At Yale, Princeton and Dartmouth, commencement appointments are awarded, as at Harvard, to all who attain a certain mark, which, however, has gradually been advanced. At Amherst the eight seniors who have obtained the highest average during the four years' course are the honor men at commencement. Lehigh and Swarthmore choose the highest six, the average being taken for the last three years of the course.
At Union the ten seniors having the highest standing receive commencement appointments, and are eligible to compete for prizes. Wesleyan also appoints ten speakers. At Colgate University, fifteen men receive appointments, regard being had for both standing and proficiency in literary and elocutionary work. At Northwestern University there may be as many as twelve chosen by the faculty for excellence in writing and elocution, though they must be of good standing in the class. Cornell has six, sometimes eight, representatives on commencement day. They are chosen by competition, all members of the senior class being asked to hand in orations to the faculty committee. The University of Michigan has not had commencement speakers for twelve years. Instead they have had an oration by some distinguished speaker.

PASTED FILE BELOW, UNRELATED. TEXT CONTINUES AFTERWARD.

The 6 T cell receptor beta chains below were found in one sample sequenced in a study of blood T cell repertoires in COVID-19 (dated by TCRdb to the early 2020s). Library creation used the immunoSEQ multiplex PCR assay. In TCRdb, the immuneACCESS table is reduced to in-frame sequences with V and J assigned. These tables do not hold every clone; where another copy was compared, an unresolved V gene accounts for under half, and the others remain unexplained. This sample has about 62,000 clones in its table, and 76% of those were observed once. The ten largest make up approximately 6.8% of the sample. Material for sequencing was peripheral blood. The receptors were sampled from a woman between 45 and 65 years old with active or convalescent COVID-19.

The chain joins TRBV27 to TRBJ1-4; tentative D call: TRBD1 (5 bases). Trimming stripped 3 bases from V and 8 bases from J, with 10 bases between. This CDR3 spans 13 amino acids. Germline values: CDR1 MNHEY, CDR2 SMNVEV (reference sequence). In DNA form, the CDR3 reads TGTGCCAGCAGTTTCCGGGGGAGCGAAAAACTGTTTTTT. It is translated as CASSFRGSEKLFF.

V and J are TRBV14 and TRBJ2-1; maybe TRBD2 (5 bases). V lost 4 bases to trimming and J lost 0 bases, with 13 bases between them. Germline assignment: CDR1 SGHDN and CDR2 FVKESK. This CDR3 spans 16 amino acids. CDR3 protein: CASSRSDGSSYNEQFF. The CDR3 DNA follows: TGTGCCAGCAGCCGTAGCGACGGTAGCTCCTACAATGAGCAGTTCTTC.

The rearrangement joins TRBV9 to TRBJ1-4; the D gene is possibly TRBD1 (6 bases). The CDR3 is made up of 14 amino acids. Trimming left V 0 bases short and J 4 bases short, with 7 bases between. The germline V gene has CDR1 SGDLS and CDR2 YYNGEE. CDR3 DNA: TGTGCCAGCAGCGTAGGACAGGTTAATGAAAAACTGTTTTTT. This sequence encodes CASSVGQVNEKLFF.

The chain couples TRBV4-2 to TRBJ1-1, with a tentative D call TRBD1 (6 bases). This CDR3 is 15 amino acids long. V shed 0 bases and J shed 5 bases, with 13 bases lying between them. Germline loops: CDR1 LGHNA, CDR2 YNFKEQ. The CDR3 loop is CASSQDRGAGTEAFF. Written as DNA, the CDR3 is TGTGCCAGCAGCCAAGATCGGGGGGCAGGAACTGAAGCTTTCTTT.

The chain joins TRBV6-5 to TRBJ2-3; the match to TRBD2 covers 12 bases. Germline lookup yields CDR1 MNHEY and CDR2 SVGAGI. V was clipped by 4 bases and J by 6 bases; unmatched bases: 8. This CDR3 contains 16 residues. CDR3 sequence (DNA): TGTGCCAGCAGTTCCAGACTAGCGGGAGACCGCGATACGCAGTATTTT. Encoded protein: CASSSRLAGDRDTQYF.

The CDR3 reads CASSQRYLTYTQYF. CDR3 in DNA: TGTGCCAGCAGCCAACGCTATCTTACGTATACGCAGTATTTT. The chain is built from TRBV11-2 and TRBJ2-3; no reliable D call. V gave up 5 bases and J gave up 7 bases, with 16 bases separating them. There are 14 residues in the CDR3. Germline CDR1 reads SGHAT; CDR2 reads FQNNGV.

At Lowa College there are nine commencement orators, elected from the senior class by its members. Hamilton appoints the highest third of the graduating class, together with the Pruyn, Head and Kirkland prize winners. Brown selects for delivery the best ten orations from those submitted by the highest three-fifths of the class in rank. In most of the other Eastern colleges the number of orators is from eight to twelve.